For purposes of an investigation, the Authority appoints an investigator who after completing the investigations, prepares and submits a report to the Authority. Pursuant to Section 38 of the Act, if after considering the report of an investigator, the Director-General of the Authority is satisfied that there has been a breach of the Act, the Regulations, or any directions of the Authority, the Director-General may, by order, direct the procuring entity to take such actions as are necessary to rectify the contravention, terminate the procurement or asset disposal proceedings, prepare and submit a summary of the investigator’s findings and recommendations to the relevant authorities for action or require the procuring entity to transfer procuring responsibilities of the subject procurement to another procuring entity.

The person and his or her sub-contractor, if any, is not debarred from participating in procurement proceedings under Part IV of the Act. A person may be debarred from participating in procurement or asset disposal proceedings by the Authority or the Public Procurement Administrative Review Board (the “Board”).

The Board shall debar a person on the ground that the person has committed an offence under the Act, has committed an offence relating to procurement under any other Act or Law of Kenya or any other jurisdiction, has breached a contract for a procurement by a public entity including poor performance, has, in procurement or asset disposal proceedings, given false information about his or her qualifications.

The Board shall also debar a person on the ground that the person has refused to enter into a written contract as required under Section 135 of this Act, has breached a code of ethics issued by the Authority pursuant to Section 181 of the Act or the code of ethics of the relevant profession regulated by an Act of Parliament, has defaulted on his or her tax obligations.

Further, the Board shall debar a person on the ground that the person is guilty of corrupt or fraudulent practices, or is guilty of a serious violation of fair employment laws and practices, has breached the requirements of the tender securing declaration form in the tender documents or has not performed according to professionally regulated procedures.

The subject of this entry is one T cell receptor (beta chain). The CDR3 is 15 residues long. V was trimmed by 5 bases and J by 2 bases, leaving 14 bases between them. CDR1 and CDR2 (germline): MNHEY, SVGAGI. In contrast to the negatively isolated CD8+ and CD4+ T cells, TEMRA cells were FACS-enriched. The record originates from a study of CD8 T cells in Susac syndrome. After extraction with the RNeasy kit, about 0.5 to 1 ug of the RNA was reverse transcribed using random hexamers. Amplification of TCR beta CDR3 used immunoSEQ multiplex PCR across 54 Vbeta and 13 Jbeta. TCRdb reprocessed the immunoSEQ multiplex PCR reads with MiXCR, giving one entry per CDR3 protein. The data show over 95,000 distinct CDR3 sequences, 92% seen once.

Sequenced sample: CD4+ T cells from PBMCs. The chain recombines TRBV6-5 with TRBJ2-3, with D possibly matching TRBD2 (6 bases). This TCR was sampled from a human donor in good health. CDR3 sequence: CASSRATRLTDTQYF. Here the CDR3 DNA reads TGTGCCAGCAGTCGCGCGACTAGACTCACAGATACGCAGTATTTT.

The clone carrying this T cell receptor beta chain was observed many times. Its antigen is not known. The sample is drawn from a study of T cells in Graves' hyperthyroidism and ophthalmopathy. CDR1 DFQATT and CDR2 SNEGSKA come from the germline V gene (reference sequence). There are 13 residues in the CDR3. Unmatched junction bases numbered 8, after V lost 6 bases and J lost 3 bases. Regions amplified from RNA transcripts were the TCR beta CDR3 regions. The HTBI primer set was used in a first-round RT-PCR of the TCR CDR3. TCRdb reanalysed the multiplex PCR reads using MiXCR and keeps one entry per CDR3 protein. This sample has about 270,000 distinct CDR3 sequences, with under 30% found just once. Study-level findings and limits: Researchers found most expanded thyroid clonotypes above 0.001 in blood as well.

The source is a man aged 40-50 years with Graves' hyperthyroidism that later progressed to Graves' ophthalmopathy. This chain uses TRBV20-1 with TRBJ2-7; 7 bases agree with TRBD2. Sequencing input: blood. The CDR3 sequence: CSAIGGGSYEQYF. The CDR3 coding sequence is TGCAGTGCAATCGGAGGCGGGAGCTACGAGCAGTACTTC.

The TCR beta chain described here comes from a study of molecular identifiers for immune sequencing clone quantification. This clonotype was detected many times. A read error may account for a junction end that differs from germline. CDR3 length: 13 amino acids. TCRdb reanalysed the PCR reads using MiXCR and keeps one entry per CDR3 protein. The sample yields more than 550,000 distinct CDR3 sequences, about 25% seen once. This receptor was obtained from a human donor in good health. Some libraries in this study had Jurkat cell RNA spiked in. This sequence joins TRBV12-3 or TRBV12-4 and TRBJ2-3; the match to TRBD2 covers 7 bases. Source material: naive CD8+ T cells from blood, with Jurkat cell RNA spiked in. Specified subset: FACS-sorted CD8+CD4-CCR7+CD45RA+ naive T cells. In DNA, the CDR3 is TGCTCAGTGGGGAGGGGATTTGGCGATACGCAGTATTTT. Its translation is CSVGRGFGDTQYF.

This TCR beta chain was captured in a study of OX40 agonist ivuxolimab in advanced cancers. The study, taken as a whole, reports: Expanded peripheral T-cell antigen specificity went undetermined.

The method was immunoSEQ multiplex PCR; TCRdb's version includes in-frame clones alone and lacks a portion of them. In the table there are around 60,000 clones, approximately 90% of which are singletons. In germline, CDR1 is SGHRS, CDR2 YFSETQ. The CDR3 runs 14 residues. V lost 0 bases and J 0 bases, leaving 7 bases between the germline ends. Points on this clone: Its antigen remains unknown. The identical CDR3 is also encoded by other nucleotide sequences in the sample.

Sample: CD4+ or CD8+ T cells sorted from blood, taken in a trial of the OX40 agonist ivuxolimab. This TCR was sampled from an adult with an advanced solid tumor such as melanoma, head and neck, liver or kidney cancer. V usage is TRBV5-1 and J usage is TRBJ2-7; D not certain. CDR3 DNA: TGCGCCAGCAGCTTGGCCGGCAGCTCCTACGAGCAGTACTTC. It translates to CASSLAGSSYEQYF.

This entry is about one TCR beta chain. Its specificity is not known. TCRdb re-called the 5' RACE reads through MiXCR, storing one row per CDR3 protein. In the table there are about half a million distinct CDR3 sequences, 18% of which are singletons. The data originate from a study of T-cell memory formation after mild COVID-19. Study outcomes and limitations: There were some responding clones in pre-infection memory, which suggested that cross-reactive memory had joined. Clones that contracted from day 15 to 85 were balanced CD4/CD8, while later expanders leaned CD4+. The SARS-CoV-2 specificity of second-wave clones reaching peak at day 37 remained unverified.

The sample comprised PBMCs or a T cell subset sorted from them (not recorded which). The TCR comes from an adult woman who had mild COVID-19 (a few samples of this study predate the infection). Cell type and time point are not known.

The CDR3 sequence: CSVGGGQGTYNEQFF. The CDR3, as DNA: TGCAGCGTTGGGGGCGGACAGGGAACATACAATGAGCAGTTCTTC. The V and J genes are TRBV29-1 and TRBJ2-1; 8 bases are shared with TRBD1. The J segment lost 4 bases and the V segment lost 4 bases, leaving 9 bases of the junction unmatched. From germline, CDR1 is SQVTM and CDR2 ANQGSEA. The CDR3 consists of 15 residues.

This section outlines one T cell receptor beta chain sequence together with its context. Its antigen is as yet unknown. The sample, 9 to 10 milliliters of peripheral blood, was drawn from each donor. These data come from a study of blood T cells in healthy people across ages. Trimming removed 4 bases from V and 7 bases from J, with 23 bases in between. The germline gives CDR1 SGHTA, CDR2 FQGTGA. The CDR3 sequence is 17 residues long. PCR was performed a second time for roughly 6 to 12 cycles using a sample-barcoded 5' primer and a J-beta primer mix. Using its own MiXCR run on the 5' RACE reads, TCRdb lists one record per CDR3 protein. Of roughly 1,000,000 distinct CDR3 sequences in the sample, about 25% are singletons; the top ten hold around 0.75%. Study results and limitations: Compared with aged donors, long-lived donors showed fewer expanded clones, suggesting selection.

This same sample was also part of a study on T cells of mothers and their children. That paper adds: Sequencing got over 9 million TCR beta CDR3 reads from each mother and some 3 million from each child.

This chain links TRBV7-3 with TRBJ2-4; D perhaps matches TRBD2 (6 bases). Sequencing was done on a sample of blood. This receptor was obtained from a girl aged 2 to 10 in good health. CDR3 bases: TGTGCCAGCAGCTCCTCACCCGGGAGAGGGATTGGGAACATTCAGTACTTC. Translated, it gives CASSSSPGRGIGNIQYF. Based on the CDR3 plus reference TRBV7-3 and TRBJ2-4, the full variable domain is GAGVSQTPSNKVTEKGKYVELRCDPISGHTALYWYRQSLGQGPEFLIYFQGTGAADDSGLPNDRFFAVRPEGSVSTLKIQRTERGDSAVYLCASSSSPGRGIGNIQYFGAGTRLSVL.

The Authority may debar a person from participating in procurement or asset disposal proceedings on the recommendation of a law enforcement organ with an investigative mandate.

The person has fulfilled tax obligations. A person who wishes to take part is procurement and disposal proceedings must have fulfilled their obligations to pay tax, and for this purpose, documentary evidence has to be provided to demonstrate that it has fulfilled his obligations to pay taxes. [See PPCRB Application 22 of 2005 MFi Office Solutions Ltd vs Department of Defence].

The person has not been convicted of corrupt or fraudulent practices. Under Section 2 of the Anti-Corruption and Economic Crimes Act, corruption means bribery, fraud, embezzlement or misappropriation of public funds, abuse of office, breach of trust or an offence involving dishonesty—in connection with any tax, rate or impost levied under any Act; or under any written law relating to the elections of persons to public office.

The requirement that a person should not be convicted of corrupt or fraudulent practices should be read with Section 62 of the Act which requires a tender, proposal or quotation submitted by a person shall include a declaration that the person will not engage in any corrupt or fraudulent practice and a declaration that the person or his or her sub-contractors are not debarred from participating in procurement proceedings.

The person is not guilty of any serious violation of fair employment laws and practices. The right to fair labour practice is enshrined as a fundamental right and freedom under Article 41 of the Constitution.  In Kenya, fair employment laws and practices prohibit employers from discriminating based on sex, pregnancy, marital status, health status, ethnic or social origin, colour, age, disability, religion, conscience, belief, culture, dress, language, or birth. Fair employment practices also require employers to fairly remunerate their employees and to provide reasonable working conditions.


If you have legal capacity to enter into a contract , you are not insolvent, in receivership, bankrupt or in the process of being wound up, you have satisfied all professional requirements (if a member of a regulated profession), you are not debarred from participating in procurement proceedings, you have fulfilled all your tax obligations, you have not been convicted of corrupt or fraudulent practices and you are not guilt of any serious violation of fair employment laws and practices, then you are eligible to bid for a contract in procurement or an asset being disposed.